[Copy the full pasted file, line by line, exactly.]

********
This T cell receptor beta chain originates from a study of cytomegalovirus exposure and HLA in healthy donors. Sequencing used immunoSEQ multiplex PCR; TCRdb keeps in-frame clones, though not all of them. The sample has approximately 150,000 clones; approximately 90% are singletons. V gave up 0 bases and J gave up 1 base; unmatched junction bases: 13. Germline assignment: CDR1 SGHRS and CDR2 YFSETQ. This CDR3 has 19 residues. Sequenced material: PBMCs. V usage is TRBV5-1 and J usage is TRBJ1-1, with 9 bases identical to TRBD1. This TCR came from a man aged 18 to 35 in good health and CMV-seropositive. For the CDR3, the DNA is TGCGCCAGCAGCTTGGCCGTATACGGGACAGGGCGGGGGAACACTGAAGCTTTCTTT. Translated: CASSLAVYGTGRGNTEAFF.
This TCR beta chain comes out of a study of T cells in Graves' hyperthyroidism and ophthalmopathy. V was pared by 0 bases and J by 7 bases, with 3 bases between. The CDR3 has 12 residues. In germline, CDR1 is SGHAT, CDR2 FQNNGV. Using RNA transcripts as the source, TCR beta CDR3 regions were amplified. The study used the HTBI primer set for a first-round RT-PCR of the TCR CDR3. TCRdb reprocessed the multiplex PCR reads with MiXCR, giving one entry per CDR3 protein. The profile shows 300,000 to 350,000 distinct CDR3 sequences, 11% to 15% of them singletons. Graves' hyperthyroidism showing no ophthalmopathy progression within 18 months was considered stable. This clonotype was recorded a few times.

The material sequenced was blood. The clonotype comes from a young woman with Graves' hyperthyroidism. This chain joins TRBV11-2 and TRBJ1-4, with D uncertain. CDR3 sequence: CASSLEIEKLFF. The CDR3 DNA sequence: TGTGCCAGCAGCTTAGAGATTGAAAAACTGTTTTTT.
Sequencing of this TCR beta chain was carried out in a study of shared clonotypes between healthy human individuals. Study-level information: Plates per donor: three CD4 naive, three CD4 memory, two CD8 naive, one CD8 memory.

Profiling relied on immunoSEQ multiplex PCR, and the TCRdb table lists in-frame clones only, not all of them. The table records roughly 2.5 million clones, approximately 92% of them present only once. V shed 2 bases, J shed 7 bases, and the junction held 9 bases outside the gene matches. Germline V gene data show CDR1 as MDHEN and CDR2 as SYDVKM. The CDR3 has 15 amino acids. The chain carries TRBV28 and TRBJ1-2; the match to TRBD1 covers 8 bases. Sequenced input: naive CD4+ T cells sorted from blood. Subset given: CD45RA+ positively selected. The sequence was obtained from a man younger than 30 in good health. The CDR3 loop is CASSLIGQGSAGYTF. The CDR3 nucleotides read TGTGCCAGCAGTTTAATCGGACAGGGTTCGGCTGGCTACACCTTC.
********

This T cell receptor beta chain originates from a study of cytomegalovirus exposure and HLA in healthy donors. Sequencing used immunoSEQ multiplex PCR; TCRdb keeps in-frame clones, though not all of them. The sample has approximately 150,000 clones; approximately 90% are singletons. V gave up 0 bases and J gave up 1 base; unmatched junction bases: 13. Germline assignment: CDR1 SGHRS and CDR2 YFSETQ. This CDR3 has 19 residues. Sequenced material: PBMCs. V usage is TRBV5-1 and J usage is TRBJ1-1, with 9 bases identical to TRBD1. This TCR came from a man aged 18 to 35 in good health and CMV-seropositive. For the CDR3, the DNA is TGCGCCAGCAGCTTGGCCGTATACGGGACAGGGCGGGGGAACACTGAAGCTTTCTTT. Translated: CASSLAVYGTGRGNTEAFF.
This TCR beta chain comes out of a study of T cells in Graves' hyperthyroidism and ophthalmopathy. V was pared by 0 bases and J by 7 bases, with 3 bases between. The CDR3 has 12 residues. In germline, CDR1 is SGHAT, CDR2 FQNNGV. Using RNA transcripts as the source, TCR beta CDR3 regions were amplified. The study used the HTBI primer set for a first-round RT-PCR of the TCR CDR3. TCRdb reprocessed the multiplex PCR reads with MiXCR, giving one entry per CDR3 protein. The profile shows 300,000 to 350,000 distinct CDR3 sequences, 11% to 15% of them singletons. Graves' hyperthyroidism showing no ophthalmopathy progression within 18 months was considered stable. This clonotype was recorded a few times.

The material sequenced was blood. The clonotype comes from a young woman with Graves' hyperthyroidism. This chain joins TRBV11-2 and TRBJ1-4, with D uncertain. CDR3 sequence: CASSLEIEKLFF. The CDR3 DNA sequence: TGTGCCAGCAGCTTAGAGATTGAAAAACTGTTTTTT.
Sequencing of this TCR beta chain was carried out in a study of shared clonotypes between healthy human individuals. Study-level information: Plates per donor: three CD4 naive, three CD4 memory, two CD8 naive, one CD8 memory.

Profiling relied on immunoSEQ multiplex PCR, and the TCRdb table lists in-frame clones only, not all of them. The table records roughly 2.5 million clones, approximately 92% of them present only once. V shed 2 bases, J shed 7 bases, and the junction held 9 bases outside the gene matches. Germline V gene data show CDR1 as MDHEN and CDR2 as SYDVKM. The CDR3 has 15 amino acids. The chain carries TRBV28 and TRBJ1-2; the match to TRBD1 covers 8 bases. Sequenced input: naive CD4+ T cells sorted from blood. Subset given: CD45RA+ positively selected. The sequence was obtained from a man younger than 30 in good health. The CDR3 loop is CASSLIGQGSAGYTF. The CDR3 nucleotides read TGTGCCAGCAGTTTAATCGGACAGGGTTCGGCTGGCTACACCTTC.